Many athletes with asthma may be using the wrong treatment
Roundup published on new BMJ Olympics portal
Feature: Asthma in elite athletes
Many athletes with asthma may not be using the best treatment for their condition and could be putting their long term health at risk, according to a roundup by journalist Sophie Arie published by the BMJ today.
The article will feature on the BMJ’s new Olympics portal, an online resource to keep doctors up to date with sports medicine content from across the BMJ Group. The portal will be open until the end of the Olympic and Para-Olympic games at www.bmj.com/olympics.
Asthma is strikingly common in elite athletes and has gradually risen at almost every Olympics since the 1970s. In 2004 almost 21% of Team GB had asthma compared with 8% of the British population.
Marathon runner Paula Radcliffe is a well known athlete with asthma and it is thought that intense exertion over long periods can trigger symptoms.
A belief that inhaled asthma drugs (known as beta-2-agonists or IBAs) could enhance performance led to suspicions that some athletes might be declaring themselves asthmatic in order to take the drugs. But studies have found no evidence that inhaled asthma drugs improve performance. Tests introduced in 2001 revealed that some athletes had been misdiagnosed while others had asthma without realising it.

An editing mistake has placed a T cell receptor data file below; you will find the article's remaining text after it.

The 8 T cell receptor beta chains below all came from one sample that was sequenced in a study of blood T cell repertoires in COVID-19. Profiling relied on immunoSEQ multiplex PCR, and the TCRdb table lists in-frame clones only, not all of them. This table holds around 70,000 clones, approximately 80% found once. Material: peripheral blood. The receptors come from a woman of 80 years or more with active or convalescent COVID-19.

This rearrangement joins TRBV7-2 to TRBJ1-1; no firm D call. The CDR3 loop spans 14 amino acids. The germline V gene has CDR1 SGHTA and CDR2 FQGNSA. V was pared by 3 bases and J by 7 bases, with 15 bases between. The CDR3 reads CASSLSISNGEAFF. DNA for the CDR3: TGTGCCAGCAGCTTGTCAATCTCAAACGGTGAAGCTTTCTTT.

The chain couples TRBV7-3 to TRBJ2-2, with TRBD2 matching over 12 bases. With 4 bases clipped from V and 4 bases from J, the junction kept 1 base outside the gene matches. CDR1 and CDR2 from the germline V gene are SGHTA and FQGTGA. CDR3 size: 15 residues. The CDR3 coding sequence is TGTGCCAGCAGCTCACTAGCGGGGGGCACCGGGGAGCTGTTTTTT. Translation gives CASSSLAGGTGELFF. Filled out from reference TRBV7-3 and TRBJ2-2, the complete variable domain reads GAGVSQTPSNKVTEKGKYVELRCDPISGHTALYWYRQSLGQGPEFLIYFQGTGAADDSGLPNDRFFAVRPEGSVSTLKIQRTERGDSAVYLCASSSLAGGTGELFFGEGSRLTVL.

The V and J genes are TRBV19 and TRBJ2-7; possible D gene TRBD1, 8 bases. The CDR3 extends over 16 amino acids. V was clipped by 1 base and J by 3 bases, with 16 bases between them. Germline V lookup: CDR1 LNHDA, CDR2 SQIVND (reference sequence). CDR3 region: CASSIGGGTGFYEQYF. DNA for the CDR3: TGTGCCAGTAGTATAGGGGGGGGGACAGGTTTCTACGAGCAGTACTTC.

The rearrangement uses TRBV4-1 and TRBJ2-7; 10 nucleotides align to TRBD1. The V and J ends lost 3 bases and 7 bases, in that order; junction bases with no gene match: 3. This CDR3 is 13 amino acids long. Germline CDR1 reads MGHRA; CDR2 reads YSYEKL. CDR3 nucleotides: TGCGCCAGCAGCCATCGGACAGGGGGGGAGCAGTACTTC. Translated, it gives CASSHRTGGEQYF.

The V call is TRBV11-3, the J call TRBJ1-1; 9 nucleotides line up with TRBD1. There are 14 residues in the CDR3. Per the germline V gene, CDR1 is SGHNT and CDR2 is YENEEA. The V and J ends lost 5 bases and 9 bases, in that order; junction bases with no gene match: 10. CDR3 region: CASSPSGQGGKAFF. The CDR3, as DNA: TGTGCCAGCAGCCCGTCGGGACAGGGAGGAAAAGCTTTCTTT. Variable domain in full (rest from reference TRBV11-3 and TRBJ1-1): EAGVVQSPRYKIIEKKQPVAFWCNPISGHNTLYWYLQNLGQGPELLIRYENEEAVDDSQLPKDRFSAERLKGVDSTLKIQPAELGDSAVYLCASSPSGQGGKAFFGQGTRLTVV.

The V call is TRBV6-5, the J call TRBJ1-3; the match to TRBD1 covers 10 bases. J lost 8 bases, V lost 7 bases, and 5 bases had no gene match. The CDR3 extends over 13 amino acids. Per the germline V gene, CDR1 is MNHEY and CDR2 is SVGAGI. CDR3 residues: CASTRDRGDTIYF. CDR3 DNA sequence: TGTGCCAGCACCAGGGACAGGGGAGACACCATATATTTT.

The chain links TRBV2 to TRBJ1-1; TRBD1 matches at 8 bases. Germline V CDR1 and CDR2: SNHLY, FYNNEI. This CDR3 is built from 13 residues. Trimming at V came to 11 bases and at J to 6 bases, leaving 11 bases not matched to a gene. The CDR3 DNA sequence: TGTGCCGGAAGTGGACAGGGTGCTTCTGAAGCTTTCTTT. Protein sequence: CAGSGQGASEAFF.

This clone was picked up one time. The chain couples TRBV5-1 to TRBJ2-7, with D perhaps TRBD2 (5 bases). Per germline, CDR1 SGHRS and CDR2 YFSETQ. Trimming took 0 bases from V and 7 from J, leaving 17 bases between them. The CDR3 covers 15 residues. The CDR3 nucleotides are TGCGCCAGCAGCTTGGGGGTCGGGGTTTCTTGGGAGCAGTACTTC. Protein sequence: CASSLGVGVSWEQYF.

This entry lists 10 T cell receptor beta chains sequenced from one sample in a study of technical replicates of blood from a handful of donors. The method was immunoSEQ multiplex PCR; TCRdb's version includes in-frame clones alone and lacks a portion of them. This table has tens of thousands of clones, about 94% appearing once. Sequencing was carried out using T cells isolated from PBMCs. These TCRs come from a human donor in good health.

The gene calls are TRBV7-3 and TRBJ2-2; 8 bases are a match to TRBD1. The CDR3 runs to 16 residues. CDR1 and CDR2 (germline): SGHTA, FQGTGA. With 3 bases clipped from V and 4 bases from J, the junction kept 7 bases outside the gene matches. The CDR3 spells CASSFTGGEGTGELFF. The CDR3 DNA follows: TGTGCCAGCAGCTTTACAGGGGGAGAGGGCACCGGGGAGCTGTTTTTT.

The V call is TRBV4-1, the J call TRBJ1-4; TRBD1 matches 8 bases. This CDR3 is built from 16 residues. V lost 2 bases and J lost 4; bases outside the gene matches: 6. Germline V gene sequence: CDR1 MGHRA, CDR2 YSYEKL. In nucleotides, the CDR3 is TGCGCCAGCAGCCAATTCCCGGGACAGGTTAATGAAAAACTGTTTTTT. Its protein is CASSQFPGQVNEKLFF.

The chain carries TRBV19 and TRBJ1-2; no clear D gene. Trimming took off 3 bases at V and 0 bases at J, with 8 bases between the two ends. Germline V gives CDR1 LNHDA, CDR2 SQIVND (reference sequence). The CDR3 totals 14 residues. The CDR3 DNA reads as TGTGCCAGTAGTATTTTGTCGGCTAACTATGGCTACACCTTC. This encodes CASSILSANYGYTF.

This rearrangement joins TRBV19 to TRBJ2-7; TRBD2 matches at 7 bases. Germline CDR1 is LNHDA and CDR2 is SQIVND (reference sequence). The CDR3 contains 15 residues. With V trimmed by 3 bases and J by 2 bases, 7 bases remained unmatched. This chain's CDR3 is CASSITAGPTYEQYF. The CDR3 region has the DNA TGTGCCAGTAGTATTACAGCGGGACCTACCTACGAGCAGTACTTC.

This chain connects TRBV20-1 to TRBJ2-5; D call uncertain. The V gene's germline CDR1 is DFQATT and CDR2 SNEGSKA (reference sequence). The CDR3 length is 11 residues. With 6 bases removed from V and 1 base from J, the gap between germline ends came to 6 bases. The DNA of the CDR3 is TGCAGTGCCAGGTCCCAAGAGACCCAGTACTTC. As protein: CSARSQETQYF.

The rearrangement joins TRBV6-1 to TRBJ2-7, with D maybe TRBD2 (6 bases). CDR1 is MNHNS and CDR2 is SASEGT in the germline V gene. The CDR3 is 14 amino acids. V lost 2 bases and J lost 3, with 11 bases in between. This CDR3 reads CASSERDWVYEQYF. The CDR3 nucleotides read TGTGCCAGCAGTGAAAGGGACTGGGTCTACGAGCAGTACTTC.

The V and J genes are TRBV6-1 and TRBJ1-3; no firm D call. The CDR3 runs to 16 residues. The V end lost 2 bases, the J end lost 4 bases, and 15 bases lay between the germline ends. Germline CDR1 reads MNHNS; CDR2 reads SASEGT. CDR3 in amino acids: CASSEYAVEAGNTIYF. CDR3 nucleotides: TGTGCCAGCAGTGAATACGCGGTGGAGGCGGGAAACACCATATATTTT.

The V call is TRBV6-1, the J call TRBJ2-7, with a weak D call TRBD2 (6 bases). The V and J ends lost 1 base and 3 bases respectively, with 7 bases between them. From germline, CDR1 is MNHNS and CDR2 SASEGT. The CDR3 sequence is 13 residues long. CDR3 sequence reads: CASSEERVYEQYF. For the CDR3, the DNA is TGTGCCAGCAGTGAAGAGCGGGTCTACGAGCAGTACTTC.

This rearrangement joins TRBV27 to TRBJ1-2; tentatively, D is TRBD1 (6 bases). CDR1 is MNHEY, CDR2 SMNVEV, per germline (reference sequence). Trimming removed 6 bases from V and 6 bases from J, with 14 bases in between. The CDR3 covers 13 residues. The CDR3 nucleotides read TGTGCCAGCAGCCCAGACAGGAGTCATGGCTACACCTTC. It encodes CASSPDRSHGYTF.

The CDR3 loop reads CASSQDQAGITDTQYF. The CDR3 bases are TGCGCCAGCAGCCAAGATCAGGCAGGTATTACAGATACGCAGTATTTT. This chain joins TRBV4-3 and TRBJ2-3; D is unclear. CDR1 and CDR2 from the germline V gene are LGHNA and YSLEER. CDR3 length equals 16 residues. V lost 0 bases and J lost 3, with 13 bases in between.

This has led to concerns that some athletes may be harming themselves by using the wrong medication. For example, many athletes may have exercise-induced asthma which needs to be managed and treated differently to full blown asthma.
However, a 2011 study showed that asthmatic athletes have consistently outperformed healthy athletes at every Olympic Games since 2000. So how do they manage to perform so well, despite their obvious handicap?
Most elite athletes with asthma have a detailed understanding of their condition and how best to control it while still training hard. Paula Radcliffe often talks about her asthma to encourage others to manage their asthma better.
And scientists now agree that exercise in most people with asthma enhances their lung function and improves their quality of life.
“The general message is that mild exercise should be recommended to asthmatics as part of their symptom management programme,” says Dr Greg Whyte, former director of research for the British Olympic Association and professor of applied sport and exercise science at Liverpool John Moores University.